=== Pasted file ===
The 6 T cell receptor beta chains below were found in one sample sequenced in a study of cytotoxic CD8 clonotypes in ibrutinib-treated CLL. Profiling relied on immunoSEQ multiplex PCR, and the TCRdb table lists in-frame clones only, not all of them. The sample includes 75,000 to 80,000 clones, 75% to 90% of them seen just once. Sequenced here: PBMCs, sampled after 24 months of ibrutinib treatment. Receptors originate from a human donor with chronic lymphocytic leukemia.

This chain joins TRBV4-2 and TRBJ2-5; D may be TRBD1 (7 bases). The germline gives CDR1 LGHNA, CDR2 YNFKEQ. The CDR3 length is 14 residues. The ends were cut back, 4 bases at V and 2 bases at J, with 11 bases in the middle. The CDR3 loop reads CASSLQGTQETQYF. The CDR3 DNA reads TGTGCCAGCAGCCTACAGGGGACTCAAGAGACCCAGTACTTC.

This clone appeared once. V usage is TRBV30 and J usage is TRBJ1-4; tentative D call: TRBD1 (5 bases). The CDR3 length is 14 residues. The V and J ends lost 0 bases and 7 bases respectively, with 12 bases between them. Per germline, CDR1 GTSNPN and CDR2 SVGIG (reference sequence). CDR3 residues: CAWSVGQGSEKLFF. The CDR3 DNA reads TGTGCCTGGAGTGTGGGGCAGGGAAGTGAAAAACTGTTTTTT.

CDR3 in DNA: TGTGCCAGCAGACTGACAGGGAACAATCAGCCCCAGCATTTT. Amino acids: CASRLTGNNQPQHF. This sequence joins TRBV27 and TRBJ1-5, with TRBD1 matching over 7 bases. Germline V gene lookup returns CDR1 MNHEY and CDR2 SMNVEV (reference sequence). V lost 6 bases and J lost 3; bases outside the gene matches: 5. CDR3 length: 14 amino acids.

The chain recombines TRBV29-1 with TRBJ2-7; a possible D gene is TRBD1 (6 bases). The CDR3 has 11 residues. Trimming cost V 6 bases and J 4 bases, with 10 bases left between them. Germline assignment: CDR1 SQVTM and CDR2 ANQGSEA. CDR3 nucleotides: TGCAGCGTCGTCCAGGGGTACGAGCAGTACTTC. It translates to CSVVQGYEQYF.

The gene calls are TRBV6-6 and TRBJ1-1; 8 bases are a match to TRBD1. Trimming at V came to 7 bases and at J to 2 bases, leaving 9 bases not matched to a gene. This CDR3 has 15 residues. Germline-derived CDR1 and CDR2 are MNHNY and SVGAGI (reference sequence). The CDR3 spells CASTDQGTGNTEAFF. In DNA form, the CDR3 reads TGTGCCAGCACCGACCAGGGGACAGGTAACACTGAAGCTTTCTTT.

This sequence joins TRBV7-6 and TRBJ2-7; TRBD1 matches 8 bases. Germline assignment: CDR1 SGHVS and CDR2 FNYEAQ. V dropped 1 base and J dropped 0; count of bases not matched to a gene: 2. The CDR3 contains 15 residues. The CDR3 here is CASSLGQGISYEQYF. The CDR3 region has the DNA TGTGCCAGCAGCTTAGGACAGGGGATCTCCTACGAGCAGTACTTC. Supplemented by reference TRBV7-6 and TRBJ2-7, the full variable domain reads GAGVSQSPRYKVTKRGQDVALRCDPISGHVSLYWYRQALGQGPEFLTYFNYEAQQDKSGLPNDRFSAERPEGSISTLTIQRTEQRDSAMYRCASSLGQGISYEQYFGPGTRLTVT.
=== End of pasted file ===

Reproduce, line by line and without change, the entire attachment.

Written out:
The 6 T cell receptor beta chains below were found in one sample sequenced in a study of cytotoxic CD8 clonotypes in ibrutinib-treated CLL. Profiling relied on immunoSEQ multiplex PCR, and the TCRdb table lists in-frame clones only, not all of them. The sample includes 75,000 to 80,000 clones, 75% to 90% of them seen just once. Sequenced here: PBMCs, sampled after 24 months of ibrutinib treatment. Receptors originate from a human donor with chronic lymphocytic leukemia.

This chain joins TRBV4-2 and TRBJ2-5; D may be TRBD1 (7 bases). The germline gives CDR1 LGHNA, CDR2 YNFKEQ. The CDR3 length is 14 residues. The ends were cut back, 4 bases at V and 2 bases at J, with 11 bases in the middle. The CDR3 loop reads CASSLQGTQETQYF. The CDR3 DNA reads TGTGCCAGCAGCCTACAGGGGACTCAAGAGACCCAGTACTTC.

This clone appeared once. V usage is TRBV30 and J usage is TRBJ1-4; tentative D call: TRBD1 (5 bases). The CDR3 length is 14 residues. The V and J ends lost 0 bases and 7 bases respectively, with 12 bases between them. Per germline, CDR1 GTSNPN and CDR2 SVGIG (reference sequence). CDR3 residues: CAWSVGQGSEKLFF. The CDR3 DNA reads TGTGCCTGGAGTGTGGGGCAGGGAAGTGAAAAACTGTTTTTT.

CDR3 in DNA: TGTGCCAGCAGACTGACAGGGAACAATCAGCCCCAGCATTTT. Amino acids: CASRLTGNNQPQHF. This sequence joins TRBV27 and TRBJ1-5, with TRBD1 matching over 7 bases. Germline V gene lookup returns CDR1 MNHEY and CDR2 SMNVEV (reference sequence). V lost 6 bases and J lost 3; bases outside the gene matches: 5. CDR3 length: 14 amino acids.

The chain recombines TRBV29-1 with TRBJ2-7; a possible D gene is TRBD1 (6 bases). The CDR3 has 11 residues. Trimming cost V 6 bases and J 4 bases, with 10 bases left between them. Germline assignment: CDR1 SQVTM and CDR2 ANQGSEA. CDR3 nucleotides: TGCAGCGTCGTCCAGGGGTACGAGCAGTACTTC. It translates to CSVVQGYEQYF.

The gene calls are TRBV6-6 and TRBJ1-1; 8 bases are a match to TRBD1. Trimming at V came to 7 bases and at J to 2 bases, leaving 9 bases not matched to a gene. This CDR3 has 15 residues. Germline-derived CDR1 and CDR2 are MNHNY and SVGAGI (reference sequence). The CDR3 spells CASTDQGTGNTEAFF. In DNA form, the CDR3 reads TGTGCCAGCACCGACCAGGGGACAGGTAACACTGAAGCTTTCTTT.

This sequence joins TRBV7-6 and TRBJ2-7; TRBD1 matches 8 bases. Germline assignment: CDR1 SGHVS and CDR2 FNYEAQ. V dropped 1 base and J dropped 0; count of bases not matched to a gene: 2. The CDR3 contains 15 residues. The CDR3 here is CASSLGQGISYEQYF. The CDR3 region has the DNA TGTGCCAGCAGCTTAGGACAGGGGATCTCCTACGAGCAGTACTTC. Supplemented by reference TRBV7-6 and TRBJ2-7, the full variable domain reads GAGVSQSPRYKVTKRGQDVALRCDPISGHVSLYWYRQALGQGPEFLTYFNYEAQQDKSGLPNDRFSAERPEGSISTLTIQRTEQRDSAMYRCASSLGQGISYEQYFGPGTRLTVT.